Halfway through Chris Matthews’s mugging of Republican National Committee chair Reince Priebus yesterday on MSNBC, I had a flashback. It was to the moment almost eight years when Jon Stewart so humiliated Crossfire hosts Paul Begala and Tucker Carlson that he ultimately forced the show off the air. What the two moments have in common is this: a major media figure refused to play by the rules.
The rules, unwritten but well understood by people in the interwoven media and political world, is that it’s all in good fun. Liberal and conservative talking heads perform their disagreements for the camera but don’t question their opponents’ basic decency. Journalists ask politicians questions politicians don’t want to be asked, but then, when offered an evasive answer or two, smile and move on. It’s like Olympic fencing. When your blade strikes the other competitor, it beeps, signifying that you’ve won a point. But it doesn’t cut.
Yesterday morning, Chris Matthews decided not to play by those rules. Matthews is an unusual TV pundit for two reasons. First, he’s a moralist, and not always in predictable ways. In the late 1990s, he was furious about Bill Clinton’s sex scandals. Now he’s enraged by the GOP’s efforts to make President Obama seem pro-welfare (read: pro-black) and un-American. Second, he’s a student of American political history, and thus refuses to be willfully naïve about the pedigree that race-soaked issues like welfare have in presidential campaigns.
Like Begala and Carlson in 2004, Priebus was unprepared to deal with Matthews’s brazen sincerity. “You got your monologue in, so congratulations,” he responded, thus implying that Matthews was just performing like everyone else. Constrained by his own role as chief Republican flack from really grappling with Matthews’s charge, Priebus uttered some well-worn and barely relevant talking points about Obama’s misdeeds. Then he simply demanded that the conversation end. “I’m not going to get into a shouting match with Chris, so you guys can move on,” he told host Joe Scarborough, essentially asking him to reimpose the rules that usually govern such discussions on air. It reminded me of Carlson’s plea to Stewart: “I thought you were going to be funny. Be funny.” Essentially: get back in character. Don’t you know we’re all just playing a game here?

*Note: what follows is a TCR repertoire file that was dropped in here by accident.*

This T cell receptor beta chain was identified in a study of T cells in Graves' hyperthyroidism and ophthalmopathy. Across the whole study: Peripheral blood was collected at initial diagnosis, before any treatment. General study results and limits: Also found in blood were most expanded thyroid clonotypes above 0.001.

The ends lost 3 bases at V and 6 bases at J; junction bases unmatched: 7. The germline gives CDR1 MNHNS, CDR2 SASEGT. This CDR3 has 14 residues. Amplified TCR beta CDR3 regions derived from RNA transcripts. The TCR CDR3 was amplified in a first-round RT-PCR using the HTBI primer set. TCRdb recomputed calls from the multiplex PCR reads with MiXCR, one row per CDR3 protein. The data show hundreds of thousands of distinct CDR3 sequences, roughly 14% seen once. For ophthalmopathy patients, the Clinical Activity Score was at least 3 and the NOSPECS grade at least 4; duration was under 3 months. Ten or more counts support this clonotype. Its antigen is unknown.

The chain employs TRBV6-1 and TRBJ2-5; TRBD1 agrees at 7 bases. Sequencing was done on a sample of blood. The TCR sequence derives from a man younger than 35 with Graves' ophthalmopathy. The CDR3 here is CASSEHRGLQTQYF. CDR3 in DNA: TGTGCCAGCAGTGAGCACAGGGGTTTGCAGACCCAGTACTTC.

Journalists ask politicians questions politicians don’t want to be asked, but then, when offered an evasive answer or two, smile and move on.
I have absolutely no idea what Reince Priebus really thinks about the Romney campaign’s apparent decision to make the president’s blackness and supposed foreignness an issue. My guess is that he doesn’t think about it at all: he’s a professional. And he assumed Chris Matthews was too. To Priebus’s horror, Matthews instead decided to be a human being.
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